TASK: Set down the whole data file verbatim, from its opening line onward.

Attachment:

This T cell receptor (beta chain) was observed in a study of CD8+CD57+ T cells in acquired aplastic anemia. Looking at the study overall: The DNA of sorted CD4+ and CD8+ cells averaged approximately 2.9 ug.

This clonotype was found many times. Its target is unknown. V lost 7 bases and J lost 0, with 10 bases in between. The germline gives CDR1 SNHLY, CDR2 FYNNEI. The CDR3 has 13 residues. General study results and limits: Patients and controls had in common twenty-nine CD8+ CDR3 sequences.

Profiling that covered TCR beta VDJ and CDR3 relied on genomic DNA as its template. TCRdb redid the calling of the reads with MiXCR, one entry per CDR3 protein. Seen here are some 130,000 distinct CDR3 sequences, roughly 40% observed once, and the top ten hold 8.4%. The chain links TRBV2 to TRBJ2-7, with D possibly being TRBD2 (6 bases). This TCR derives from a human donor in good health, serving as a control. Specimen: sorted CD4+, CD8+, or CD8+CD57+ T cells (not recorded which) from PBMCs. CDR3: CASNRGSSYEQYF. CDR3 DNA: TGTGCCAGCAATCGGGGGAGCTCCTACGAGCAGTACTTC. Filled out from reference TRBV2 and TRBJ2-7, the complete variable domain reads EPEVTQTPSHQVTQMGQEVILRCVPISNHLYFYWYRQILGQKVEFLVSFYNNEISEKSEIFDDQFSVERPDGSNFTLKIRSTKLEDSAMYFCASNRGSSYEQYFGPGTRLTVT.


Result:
This T cell receptor (beta chain) was observed in a study of CD8+CD57+ T cells in acquired aplastic anemia. Looking at the study overall: The DNA of sorted CD4+ and CD8+ cells averaged approximately 2.9 ug.

This clonotype was found many times. Its target is unknown. V lost 7 bases and J lost 0, with 10 bases in between. The germline gives CDR1 SNHLY, CDR2 FYNNEI. The CDR3 has 13 residues. General study results and limits: Patients and controls had in common twenty-nine CD8+ CDR3 sequences.

Profiling that covered TCR beta VDJ and CDR3 relied on genomic DNA as its template. TCRdb redid the calling of the reads with MiXCR, one entry per CDR3 protein. Seen here are some 130,000 distinct CDR3 sequences, roughly 40% observed once, and the top ten hold 8.4%. The chain links TRBV2 to TRBJ2-7, with D possibly being TRBD2 (6 bases). This TCR derives from a human donor in good health, serving as a control. Specimen: sorted CD4+, CD8+, or CD8+CD57+ T cells (not recorded which) from PBMCs. CDR3: CASNRGSSYEQYF. CDR3 DNA: TGTGCCAGCAATCGGGGGAGCTCCTACGAGCAGTACTTC. Filled out from reference TRBV2 and TRBJ2-7, the complete variable domain reads EPEVTQTPSHQVTQMGQEVILRCVPISNHLYFYWYRQILGQKVEFLVSFYNNEISEKSEIFDDQFSVERPDGSNFTLKIRSTKLEDSAMYFCASNRGSSYEQYFGPGTRLTVT.